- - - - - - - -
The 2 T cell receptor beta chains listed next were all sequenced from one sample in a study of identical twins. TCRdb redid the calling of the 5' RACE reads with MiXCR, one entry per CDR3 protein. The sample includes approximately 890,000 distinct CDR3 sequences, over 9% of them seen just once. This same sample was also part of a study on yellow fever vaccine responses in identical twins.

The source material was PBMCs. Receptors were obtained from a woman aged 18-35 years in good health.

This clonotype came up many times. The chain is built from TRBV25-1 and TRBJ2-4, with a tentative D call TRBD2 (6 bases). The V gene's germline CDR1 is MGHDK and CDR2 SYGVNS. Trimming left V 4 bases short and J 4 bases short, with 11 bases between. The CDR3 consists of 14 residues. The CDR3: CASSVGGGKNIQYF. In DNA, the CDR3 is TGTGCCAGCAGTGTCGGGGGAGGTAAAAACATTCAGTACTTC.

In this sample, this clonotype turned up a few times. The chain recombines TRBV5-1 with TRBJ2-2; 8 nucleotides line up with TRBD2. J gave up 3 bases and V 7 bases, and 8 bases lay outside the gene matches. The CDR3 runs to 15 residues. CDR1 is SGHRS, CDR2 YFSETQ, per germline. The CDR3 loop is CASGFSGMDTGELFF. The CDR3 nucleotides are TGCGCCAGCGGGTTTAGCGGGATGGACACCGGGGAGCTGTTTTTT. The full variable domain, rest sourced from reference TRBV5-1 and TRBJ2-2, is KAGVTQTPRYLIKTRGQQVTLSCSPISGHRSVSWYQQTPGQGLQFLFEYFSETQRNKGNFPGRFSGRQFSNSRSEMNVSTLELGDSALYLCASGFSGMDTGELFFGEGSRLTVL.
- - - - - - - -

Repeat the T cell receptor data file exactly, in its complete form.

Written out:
The 2 T cell receptor beta chains listed next were all sequenced from one sample in a study of identical twins. TCRdb redid the calling of the 5' RACE reads with MiXCR, one entry per CDR3 protein. The sample includes approximately 890,000 distinct CDR3 sequences, over 9% of them seen just once. This same sample was also part of a study on yellow fever vaccine responses in identical twins.

The source material was PBMCs. Receptors were obtained from a woman aged 18-35 years in good health.

This clonotype came up many times. The chain is built from TRBV25-1 and TRBJ2-4, with a tentative D call TRBD2 (6 bases). The V gene's germline CDR1 is MGHDK and CDR2 SYGVNS. Trimming left V 4 bases short and J 4 bases short, with 11 bases between. The CDR3 consists of 14 residues. The CDR3: CASSVGGGKNIQYF. In DNA, the CDR3 is TGTGCCAGCAGTGTCGGGGGAGGTAAAAACATTCAGTACTTC.

In this sample, this clonotype turned up a few times. The chain recombines TRBV5-1 with TRBJ2-2; 8 nucleotides line up with TRBD2. J gave up 3 bases and V 7 bases, and 8 bases lay outside the gene matches. The CDR3 runs to 15 residues. CDR1 is SGHRS, CDR2 YFSETQ, per germline. The CDR3 loop is CASGFSGMDTGELFF. The CDR3 nucleotides are TGCGCCAGCGGGTTTAGCGGGATGGACACCGGGGAGCTGTTTTTT. The full variable domain, rest sourced from reference TRBV5-1 and TRBJ2-2, is KAGVTQTPRYLIKTRGQQVTLSCSPISGHRSVSWYQQTPGQGLQFLFEYFSETQRNKGNFPGRFSGRQFSNSRSEMNVSTLELGDSALYLCASGFSGMDTGELFFGEGSRLTVL.